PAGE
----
The last thing you want is for your family members to fight over your estate when you die. Unfortunately, this happens more often than you may think. The truth of the matter is that the death of a family member sometimes bring out the worst in people. For example, if some of your family members believe they aren’t getting their fair share, they might challenge the will during the probate process and create a lot of turmoil in the family. There are several things you can do to prevent fights during the probate process.
Choose the Right Executor
Appointing the executor of your will is not something you should take lightly. This person will be responsible for distributing your assets to the appropriate beneficiaires and making sure your wishes are carried out. If you’re like many people, you might think it’s best to give the job to your oldest child. However, if he or she isn’t well suited for the task, it can lead to a lot of problems. It’s important to appoint an executor who is honest, responsible and a good communicator. If you don’t think anyone in your family is suited for the job, don’t hesitate to hire an outsider, such as an accountant or lawyer.
Tell Your Family Members About Your Decisions
The last thing you want is for your family members to be disappointed and hurt if they don’t receive the type of inheritance they expected. They may always wonder why you made your decisions the way you did. That’s why you should explain all of your decisions to your family member while you are still alive. For example, if you plan on leaving your daughter a bigger inheritance than your son, you can explain to your son that his sister isn’t as financially well off as he is and may need more money for her family.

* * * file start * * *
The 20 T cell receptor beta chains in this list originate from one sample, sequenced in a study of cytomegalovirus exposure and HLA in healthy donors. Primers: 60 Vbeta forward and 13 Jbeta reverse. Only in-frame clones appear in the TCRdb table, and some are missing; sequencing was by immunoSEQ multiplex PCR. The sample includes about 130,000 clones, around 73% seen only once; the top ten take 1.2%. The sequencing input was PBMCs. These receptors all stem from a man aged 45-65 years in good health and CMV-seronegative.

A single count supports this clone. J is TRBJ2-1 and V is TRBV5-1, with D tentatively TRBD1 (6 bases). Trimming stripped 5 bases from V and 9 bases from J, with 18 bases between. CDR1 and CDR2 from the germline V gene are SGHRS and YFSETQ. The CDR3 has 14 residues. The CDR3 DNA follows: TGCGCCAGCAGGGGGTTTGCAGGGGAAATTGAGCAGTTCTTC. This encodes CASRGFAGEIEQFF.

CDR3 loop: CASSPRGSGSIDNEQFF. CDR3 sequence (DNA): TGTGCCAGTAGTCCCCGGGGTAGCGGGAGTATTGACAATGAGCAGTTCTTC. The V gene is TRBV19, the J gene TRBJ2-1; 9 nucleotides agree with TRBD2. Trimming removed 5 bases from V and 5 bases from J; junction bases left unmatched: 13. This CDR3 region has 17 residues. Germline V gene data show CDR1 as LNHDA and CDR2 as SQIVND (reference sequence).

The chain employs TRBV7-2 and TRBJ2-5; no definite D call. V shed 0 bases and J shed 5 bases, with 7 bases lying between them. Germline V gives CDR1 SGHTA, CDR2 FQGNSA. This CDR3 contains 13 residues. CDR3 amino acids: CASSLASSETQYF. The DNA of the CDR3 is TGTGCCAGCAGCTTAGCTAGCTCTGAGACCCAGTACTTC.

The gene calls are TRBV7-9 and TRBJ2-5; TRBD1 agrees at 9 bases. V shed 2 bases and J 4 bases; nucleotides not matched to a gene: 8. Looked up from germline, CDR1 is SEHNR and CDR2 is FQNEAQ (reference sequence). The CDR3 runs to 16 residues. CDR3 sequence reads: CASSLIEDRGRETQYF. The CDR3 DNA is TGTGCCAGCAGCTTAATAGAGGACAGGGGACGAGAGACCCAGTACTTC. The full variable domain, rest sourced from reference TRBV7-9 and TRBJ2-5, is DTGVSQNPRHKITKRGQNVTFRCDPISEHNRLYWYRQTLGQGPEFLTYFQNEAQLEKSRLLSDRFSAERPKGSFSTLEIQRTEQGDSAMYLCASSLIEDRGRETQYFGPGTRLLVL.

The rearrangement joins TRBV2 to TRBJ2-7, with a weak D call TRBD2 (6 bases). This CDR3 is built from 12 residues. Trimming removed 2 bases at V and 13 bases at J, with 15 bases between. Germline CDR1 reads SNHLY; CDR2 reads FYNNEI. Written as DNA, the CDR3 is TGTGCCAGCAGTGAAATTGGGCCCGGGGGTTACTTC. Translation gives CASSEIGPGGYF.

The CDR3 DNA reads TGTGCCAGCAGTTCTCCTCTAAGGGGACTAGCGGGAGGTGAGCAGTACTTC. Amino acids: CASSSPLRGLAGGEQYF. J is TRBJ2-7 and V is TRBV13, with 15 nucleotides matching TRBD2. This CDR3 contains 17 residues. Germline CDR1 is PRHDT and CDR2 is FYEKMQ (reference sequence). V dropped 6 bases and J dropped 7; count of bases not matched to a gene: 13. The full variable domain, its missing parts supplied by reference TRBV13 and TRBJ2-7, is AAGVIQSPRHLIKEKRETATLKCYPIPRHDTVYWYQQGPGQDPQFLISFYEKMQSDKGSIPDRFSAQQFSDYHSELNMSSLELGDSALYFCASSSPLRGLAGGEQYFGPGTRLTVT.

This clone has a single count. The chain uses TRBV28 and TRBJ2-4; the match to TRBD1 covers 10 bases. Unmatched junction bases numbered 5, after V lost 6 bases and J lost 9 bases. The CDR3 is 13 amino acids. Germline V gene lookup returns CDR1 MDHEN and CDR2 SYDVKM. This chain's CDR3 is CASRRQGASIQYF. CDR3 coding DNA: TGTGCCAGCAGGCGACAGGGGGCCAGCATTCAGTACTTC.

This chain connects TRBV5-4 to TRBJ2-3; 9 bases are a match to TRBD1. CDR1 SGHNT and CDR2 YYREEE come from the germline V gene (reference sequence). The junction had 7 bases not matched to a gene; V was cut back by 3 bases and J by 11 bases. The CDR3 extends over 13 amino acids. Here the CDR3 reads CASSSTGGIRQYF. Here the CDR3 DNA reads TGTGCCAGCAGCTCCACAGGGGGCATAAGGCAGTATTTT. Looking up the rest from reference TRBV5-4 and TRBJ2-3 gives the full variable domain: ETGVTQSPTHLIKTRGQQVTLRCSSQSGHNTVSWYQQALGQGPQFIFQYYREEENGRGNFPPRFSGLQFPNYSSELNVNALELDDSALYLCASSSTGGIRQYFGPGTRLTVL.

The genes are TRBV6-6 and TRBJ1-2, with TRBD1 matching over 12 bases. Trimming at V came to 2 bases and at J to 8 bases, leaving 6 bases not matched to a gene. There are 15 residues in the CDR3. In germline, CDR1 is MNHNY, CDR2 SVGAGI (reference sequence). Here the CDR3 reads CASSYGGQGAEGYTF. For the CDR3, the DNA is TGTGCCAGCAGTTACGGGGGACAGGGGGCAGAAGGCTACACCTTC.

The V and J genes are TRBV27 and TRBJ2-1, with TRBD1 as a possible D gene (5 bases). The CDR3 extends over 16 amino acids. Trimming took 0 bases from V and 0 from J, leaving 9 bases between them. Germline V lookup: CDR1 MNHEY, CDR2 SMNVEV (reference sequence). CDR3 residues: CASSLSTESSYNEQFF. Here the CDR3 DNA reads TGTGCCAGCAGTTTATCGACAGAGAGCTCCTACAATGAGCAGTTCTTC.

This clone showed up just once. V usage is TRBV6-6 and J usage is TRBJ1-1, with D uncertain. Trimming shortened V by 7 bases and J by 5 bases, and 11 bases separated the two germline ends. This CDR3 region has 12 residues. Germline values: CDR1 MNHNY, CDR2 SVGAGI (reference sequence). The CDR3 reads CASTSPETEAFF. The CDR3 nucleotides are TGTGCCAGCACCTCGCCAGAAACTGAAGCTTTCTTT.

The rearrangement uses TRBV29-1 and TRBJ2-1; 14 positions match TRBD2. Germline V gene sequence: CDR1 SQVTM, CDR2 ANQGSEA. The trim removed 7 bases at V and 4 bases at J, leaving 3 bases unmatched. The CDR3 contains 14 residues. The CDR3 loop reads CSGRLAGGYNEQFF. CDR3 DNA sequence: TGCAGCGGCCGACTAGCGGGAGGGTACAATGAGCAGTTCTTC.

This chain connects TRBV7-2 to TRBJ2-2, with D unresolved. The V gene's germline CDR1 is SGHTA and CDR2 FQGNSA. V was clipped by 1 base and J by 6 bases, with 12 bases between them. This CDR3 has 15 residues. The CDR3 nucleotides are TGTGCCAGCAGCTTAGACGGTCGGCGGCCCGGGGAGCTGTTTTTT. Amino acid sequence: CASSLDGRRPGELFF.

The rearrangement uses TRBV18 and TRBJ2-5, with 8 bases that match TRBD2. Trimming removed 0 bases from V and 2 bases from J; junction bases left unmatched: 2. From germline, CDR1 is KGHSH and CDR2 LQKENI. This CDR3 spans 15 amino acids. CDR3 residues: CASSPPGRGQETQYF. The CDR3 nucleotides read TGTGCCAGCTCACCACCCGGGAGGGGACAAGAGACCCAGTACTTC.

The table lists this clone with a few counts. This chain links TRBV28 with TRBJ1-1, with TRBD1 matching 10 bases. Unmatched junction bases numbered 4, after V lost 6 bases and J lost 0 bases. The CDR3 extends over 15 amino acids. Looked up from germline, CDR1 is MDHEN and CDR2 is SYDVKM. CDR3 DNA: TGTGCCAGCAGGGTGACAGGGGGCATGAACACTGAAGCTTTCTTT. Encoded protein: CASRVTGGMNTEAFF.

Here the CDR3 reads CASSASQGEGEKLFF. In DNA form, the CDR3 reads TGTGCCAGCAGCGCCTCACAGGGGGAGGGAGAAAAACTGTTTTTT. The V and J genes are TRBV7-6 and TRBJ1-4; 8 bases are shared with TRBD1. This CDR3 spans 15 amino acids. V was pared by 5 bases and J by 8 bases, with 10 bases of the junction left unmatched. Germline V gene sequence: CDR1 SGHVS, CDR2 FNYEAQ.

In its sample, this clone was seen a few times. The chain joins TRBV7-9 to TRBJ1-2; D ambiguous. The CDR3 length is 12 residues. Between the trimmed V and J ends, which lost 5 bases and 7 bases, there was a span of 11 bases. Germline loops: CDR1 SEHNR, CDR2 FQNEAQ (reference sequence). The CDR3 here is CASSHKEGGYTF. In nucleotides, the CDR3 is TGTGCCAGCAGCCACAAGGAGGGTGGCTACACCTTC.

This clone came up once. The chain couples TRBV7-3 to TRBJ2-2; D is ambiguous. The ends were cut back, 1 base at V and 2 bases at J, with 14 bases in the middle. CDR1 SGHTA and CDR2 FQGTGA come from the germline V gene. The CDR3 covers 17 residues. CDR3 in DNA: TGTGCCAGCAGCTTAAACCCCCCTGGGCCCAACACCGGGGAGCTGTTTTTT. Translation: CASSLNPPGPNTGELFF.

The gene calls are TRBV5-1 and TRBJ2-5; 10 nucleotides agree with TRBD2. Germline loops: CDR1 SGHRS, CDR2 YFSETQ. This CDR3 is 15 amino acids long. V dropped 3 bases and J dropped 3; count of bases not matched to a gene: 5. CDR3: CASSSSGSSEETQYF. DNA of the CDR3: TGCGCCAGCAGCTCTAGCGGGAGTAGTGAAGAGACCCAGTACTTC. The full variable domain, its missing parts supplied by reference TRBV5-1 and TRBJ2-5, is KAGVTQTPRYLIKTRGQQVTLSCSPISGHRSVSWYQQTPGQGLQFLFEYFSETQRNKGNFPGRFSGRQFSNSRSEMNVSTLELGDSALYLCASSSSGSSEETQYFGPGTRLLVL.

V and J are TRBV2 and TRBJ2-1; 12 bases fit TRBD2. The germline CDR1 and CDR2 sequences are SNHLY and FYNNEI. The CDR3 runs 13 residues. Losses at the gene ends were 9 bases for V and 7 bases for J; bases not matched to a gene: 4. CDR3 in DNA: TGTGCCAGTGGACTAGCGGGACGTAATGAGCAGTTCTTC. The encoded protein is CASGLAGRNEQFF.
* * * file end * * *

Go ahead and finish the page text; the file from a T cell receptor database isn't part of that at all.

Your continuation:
Taking the time to give your family members these explanation can avoid a lot of hurt feelings in the future. However, if some of your relatives don’t agree with your decisions, don’t feel pressure to change them.
Provide Instructions on Items With Sentimental Value
Many wills contain instructions to divide personal belongings in equal shares to beneficiaries. However, it can be difficult to determine what constitutes equal shares when you’re dealing with items that are impossible to put a dollar value on. That is why you should simplify things for your beneficiaries and provide more detailed instructions. For example, you could specify which items you would like to go to certain beneficiaries. You could also advise them to auction off items they can’t agree on.
There is a lot that goes into the estate planning process. If you follow these tips, you minimize family fights during the probate process. If you have additional questions about the process, you should consult with a probate attorney. For example, a skilled attorney can look to finding an optimal solution and strategy for your situation. He or she can answer all your questions and look out for your best interests.